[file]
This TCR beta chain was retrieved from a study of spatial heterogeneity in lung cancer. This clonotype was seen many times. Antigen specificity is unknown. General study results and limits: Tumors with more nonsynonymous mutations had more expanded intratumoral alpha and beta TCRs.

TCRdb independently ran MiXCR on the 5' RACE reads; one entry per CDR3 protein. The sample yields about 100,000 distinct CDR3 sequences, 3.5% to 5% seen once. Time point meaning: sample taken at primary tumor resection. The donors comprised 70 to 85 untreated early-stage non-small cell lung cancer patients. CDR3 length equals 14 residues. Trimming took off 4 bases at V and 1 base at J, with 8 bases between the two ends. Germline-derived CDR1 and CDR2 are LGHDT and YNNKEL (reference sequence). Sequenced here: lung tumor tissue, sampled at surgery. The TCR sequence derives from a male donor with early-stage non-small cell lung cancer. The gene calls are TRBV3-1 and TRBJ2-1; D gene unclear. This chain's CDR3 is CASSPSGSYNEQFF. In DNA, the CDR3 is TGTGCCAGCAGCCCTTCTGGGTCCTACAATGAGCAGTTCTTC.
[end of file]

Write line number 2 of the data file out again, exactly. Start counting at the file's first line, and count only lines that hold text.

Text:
TCRdb independently ran MiXCR on the 5' RACE reads; one entry per CDR3 protein. The sample yields about 100,000 distinct CDR3 sequences, 3.5% to 5% seen once. Time point meaning: sample taken at primary tumor resection. The donors comprised 70 to 85 untreated early-stage non-small cell lung cancer patients. CDR3 length equals 14 residues. Trimming took off 4 bases at V and 1 base at J, with 8 bases between the two ends. Germline-derived CDR1 and CDR2 are LGHDT and YNNKEL (reference sequence). Sequenced here: lung tumor tissue, sampled at surgery. The TCR sequence derives from a male donor with early-stage non-small cell lung cancer. The gene calls are TRBV3-1 and TRBJ2-1; D gene unclear. This chain's CDR3 is CASSPSGSYNEQFF. In DNA, the CDR3 is TGTGCCAGCAGCCCTTCTGGGTCCTACAATGAGCAGTTCTTC.